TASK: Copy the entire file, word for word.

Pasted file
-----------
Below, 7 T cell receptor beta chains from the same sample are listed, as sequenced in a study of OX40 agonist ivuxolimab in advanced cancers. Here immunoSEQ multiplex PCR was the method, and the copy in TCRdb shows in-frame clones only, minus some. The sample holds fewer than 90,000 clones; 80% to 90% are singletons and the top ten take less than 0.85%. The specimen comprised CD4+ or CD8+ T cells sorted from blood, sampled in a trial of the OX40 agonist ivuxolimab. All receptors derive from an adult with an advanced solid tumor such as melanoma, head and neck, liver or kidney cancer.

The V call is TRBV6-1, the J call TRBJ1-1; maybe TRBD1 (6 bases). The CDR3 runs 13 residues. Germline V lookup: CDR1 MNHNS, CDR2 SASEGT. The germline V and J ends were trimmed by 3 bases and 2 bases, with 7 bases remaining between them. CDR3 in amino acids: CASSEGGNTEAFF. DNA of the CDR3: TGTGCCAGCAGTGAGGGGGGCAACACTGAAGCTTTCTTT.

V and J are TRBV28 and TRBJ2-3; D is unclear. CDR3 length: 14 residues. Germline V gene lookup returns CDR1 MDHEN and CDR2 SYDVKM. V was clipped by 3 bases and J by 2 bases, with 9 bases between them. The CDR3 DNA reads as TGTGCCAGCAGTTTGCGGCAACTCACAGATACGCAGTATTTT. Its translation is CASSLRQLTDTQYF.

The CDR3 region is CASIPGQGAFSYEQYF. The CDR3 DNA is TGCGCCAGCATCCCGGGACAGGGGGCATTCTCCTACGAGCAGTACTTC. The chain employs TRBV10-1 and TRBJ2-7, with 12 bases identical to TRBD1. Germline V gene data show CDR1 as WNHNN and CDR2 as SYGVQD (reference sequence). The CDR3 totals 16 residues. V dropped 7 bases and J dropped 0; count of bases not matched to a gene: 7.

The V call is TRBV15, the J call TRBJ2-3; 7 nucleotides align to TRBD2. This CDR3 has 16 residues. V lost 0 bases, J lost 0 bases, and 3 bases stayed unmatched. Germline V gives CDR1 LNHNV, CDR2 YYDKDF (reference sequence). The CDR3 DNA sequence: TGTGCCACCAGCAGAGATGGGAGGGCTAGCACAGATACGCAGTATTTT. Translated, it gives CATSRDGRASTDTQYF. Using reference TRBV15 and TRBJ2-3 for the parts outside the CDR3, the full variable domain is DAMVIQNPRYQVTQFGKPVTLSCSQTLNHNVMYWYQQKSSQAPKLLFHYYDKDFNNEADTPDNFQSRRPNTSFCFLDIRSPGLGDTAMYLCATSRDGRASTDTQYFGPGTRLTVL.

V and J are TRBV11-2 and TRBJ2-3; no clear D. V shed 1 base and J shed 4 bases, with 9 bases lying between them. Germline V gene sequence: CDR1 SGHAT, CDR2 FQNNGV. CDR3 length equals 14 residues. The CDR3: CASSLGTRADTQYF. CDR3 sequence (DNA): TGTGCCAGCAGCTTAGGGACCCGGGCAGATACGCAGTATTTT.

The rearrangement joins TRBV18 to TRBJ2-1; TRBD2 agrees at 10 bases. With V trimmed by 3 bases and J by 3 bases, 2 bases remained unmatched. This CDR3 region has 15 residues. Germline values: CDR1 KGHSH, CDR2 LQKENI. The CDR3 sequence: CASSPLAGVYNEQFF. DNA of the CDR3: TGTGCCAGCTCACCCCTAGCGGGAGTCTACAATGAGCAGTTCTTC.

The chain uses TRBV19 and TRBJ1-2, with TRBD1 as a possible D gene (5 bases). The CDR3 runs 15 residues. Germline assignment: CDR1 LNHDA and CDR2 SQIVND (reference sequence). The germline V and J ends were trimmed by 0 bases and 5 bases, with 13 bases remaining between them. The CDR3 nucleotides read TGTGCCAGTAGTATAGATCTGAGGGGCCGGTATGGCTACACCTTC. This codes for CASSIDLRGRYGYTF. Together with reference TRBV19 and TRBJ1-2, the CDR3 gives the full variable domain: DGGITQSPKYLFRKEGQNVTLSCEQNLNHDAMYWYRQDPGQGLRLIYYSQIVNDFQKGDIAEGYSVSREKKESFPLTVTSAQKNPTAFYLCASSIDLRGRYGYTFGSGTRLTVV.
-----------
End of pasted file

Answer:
Below, 7 T cell receptor beta chains from the same sample are listed, as sequenced in a study of OX40 agonist ivuxolimab in advanced cancers. Here immunoSEQ multiplex PCR was the method, and the copy in TCRdb shows in-frame clones only, minus some. The sample holds fewer than 90,000 clones; 80% to 90% are singletons and the top ten take less than 0.85%. The specimen comprised CD4+ or CD8+ T cells sorted from blood, sampled in a trial of the OX40 agonist ivuxolimab. All receptors derive from an adult with an advanced solid tumor such as melanoma, head and neck, liver or kidney cancer.

The V call is TRBV6-1, the J call TRBJ1-1; maybe TRBD1 (6 bases). The CDR3 runs 13 residues. Germline V lookup: CDR1 MNHNS, CDR2 SASEGT. The germline V and J ends were trimmed by 3 bases and 2 bases, with 7 bases remaining between them. CDR3 in amino acids: CASSEGGNTEAFF. DNA of the CDR3: TGTGCCAGCAGTGAGGGGGGCAACACTGAAGCTTTCTTT.

V and J are TRBV28 and TRBJ2-3; D is unclear. CDR3 length: 14 residues. Germline V gene lookup returns CDR1 MDHEN and CDR2 SYDVKM. V was clipped by 3 bases and J by 2 bases, with 9 bases between them. The CDR3 DNA reads as TGTGCCAGCAGTTTGCGGCAACTCACAGATACGCAGTATTTT. Its translation is CASSLRQLTDTQYF.

The CDR3 region is CASIPGQGAFSYEQYF. The CDR3 DNA is TGCGCCAGCATCCCGGGACAGGGGGCATTCTCCTACGAGCAGTACTTC. The chain employs TRBV10-1 and TRBJ2-7, with 12 bases identical to TRBD1. Germline V gene data show CDR1 as WNHNN and CDR2 as SYGVQD (reference sequence). The CDR3 totals 16 residues. V dropped 7 bases and J dropped 0; count of bases not matched to a gene: 7.

The V call is TRBV15, the J call TRBJ2-3; 7 nucleotides align to TRBD2. This CDR3 has 16 residues. V lost 0 bases, J lost 0 bases, and 3 bases stayed unmatched. Germline V gives CDR1 LNHNV, CDR2 YYDKDF (reference sequence). The CDR3 DNA sequence: TGTGCCACCAGCAGAGATGGGAGGGCTAGCACAGATACGCAGTATTTT. Translated, it gives CATSRDGRASTDTQYF. Using reference TRBV15 and TRBJ2-3 for the parts outside the CDR3, the full variable domain is DAMVIQNPRYQVTQFGKPVTLSCSQTLNHNVMYWYQQKSSQAPKLLFHYYDKDFNNEADTPDNFQSRRPNTSFCFLDIRSPGLGDTAMYLCATSRDGRASTDTQYFGPGTRLTVL.

V and J are TRBV11-2 and TRBJ2-3; no clear D. V shed 1 base and J shed 4 bases, with 9 bases lying between them. Germline V gene sequence: CDR1 SGHAT, CDR2 FQNNGV. CDR3 length equals 14 residues. The CDR3: CASSLGTRADTQYF. CDR3 sequence (DNA): TGTGCCAGCAGCTTAGGGACCCGGGCAGATACGCAGTATTTT.

The rearrangement joins TRBV18 to TRBJ2-1; TRBD2 agrees at 10 bases. With V trimmed by 3 bases and J by 3 bases, 2 bases remained unmatched. This CDR3 region has 15 residues. Germline values: CDR1 KGHSH, CDR2 LQKENI. The CDR3 sequence: CASSPLAGVYNEQFF. DNA of the CDR3: TGTGCCAGCTCACCCCTAGCGGGAGTCTACAATGAGCAGTTCTTC.

The chain uses TRBV19 and TRBJ1-2, with TRBD1 as a possible D gene (5 bases). The CDR3 runs 15 residues. Germline assignment: CDR1 LNHDA and CDR2 SQIVND (reference sequence). The germline V and J ends were trimmed by 0 bases and 5 bases, with 13 bases remaining between them. The CDR3 nucleotides read TGTGCCAGTAGTATAGATCTGAGGGGCCGGTATGGCTACACCTTC. This codes for CASSIDLRGRYGYTF. Together with reference TRBV19 and TRBJ1-2, the CDR3 gives the full variable domain: DGGITQSPKYLFRKEGQNVTLSCEQNLNHDAMYWYRQDPGQGLRLIYYSQIVNDFQKGDIAEGYSVSREKKESFPLTVTSAQKNPTAFYLCASSIDLRGRYGYTFGSGTRLTVV.